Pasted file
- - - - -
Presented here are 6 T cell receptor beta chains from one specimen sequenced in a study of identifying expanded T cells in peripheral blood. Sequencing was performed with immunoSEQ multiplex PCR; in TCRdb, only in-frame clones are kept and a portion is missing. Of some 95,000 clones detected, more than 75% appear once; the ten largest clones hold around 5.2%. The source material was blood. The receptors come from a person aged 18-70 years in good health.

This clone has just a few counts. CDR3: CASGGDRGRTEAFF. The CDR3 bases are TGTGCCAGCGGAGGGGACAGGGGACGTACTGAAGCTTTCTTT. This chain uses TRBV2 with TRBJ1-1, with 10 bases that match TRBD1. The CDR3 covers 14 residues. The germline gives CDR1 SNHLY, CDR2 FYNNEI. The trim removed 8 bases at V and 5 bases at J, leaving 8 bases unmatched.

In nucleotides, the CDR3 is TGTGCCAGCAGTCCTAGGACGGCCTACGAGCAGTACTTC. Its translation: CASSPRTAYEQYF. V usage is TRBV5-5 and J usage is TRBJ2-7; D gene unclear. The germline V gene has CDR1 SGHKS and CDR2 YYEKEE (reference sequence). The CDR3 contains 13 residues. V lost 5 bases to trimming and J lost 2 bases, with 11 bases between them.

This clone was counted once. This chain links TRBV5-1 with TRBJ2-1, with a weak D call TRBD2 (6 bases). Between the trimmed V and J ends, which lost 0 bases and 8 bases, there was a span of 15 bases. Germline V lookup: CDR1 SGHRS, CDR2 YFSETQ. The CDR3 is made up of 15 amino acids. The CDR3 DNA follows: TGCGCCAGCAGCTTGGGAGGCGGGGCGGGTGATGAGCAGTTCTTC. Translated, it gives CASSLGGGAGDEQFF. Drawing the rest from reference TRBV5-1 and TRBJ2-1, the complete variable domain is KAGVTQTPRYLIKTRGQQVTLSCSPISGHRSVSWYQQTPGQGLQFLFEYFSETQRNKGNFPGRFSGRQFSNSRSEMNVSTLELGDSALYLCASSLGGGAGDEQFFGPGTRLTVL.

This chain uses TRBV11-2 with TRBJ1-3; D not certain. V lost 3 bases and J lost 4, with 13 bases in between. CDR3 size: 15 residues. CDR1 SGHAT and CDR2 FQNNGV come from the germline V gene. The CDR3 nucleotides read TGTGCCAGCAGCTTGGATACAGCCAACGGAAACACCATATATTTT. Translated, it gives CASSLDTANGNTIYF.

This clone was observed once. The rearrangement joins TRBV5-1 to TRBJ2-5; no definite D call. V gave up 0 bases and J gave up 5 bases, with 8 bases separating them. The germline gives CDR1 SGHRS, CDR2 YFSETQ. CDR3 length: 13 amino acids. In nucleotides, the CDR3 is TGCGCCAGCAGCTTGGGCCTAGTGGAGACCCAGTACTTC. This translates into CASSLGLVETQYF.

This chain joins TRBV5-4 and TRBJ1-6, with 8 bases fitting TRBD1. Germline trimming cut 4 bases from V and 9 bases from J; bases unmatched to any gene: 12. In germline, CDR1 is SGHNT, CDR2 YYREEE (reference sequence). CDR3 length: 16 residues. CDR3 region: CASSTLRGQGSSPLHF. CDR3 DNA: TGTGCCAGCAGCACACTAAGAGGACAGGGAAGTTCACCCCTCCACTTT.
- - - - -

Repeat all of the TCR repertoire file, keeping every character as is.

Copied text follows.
Presented here are 6 T cell receptor beta chains from one specimen sequenced in a study of identifying expanded T cells in peripheral blood. Sequencing was performed with immunoSEQ multiplex PCR; in TCRdb, only in-frame clones are kept and a portion is missing. Of some 95,000 clones detected, more than 75% appear once; the ten largest clones hold around 5.2%. The source material was blood. The receptors come from a person aged 18-70 years in good health.

This clone has just a few counts. CDR3: CASGGDRGRTEAFF. The CDR3 bases are TGTGCCAGCGGAGGGGACAGGGGACGTACTGAAGCTTTCTTT. This chain uses TRBV2 with TRBJ1-1, with 10 bases that match TRBD1. The CDR3 covers 14 residues. The germline gives CDR1 SNHLY, CDR2 FYNNEI. The trim removed 8 bases at V and 5 bases at J, leaving 8 bases unmatched.

In nucleotides, the CDR3 is TGTGCCAGCAGTCCTAGGACGGCCTACGAGCAGTACTTC. Its translation: CASSPRTAYEQYF. V usage is TRBV5-5 and J usage is TRBJ2-7; D gene unclear. The germline V gene has CDR1 SGHKS and CDR2 YYEKEE (reference sequence). The CDR3 contains 13 residues. V lost 5 bases to trimming and J lost 2 bases, with 11 bases between them.

This clone was counted once. This chain links TRBV5-1 with TRBJ2-1, with a weak D call TRBD2 (6 bases). Between the trimmed V and J ends, which lost 0 bases and 8 bases, there was a span of 15 bases. Germline V lookup: CDR1 SGHRS, CDR2 YFSETQ. The CDR3 is made up of 15 amino acids. The CDR3 DNA follows: TGCGCCAGCAGCTTGGGAGGCGGGGCGGGTGATGAGCAGTTCTTC. Translated, it gives CASSLGGGAGDEQFF. Drawing the rest from reference TRBV5-1 and TRBJ2-1, the complete variable domain is KAGVTQTPRYLIKTRGQQVTLSCSPISGHRSVSWYQQTPGQGLQFLFEYFSETQRNKGNFPGRFSGRQFSNSRSEMNVSTLELGDSALYLCASSLGGGAGDEQFFGPGTRLTVL.

This chain uses TRBV11-2 with TRBJ1-3; D not certain. V lost 3 bases and J lost 4, with 13 bases in between. CDR3 size: 15 residues. CDR1 SGHAT and CDR2 FQNNGV come from the germline V gene. The CDR3 nucleotides read TGTGCCAGCAGCTTGGATACAGCCAACGGAAACACCATATATTTT. Translated, it gives CASSLDTANGNTIYF.

This clone was observed once. The rearrangement joins TRBV5-1 to TRBJ2-5; no definite D call. V gave up 0 bases and J gave up 5 bases, with 8 bases separating them. The germline gives CDR1 SGHRS, CDR2 YFSETQ. CDR3 length: 13 amino acids. In nucleotides, the CDR3 is TGCGCCAGCAGCTTGGGCCTAGTGGAGACCCAGTACTTC. This translates into CASSLGLVETQYF.

This chain joins TRBV5-4 and TRBJ1-6, with 8 bases fitting TRBD1. Germline trimming cut 4 bases from V and 9 bases from J; bases unmatched to any gene: 12. In germline, CDR1 is SGHNT, CDR2 YYREEE (reference sequence). CDR3 length: 16 residues. CDR3 region: CASSTLRGQGSSPLHF. CDR3 DNA: TGTGCCAGCAGCACACTAAGAGGACAGGGAAGTTCACCCCTCCACTTT.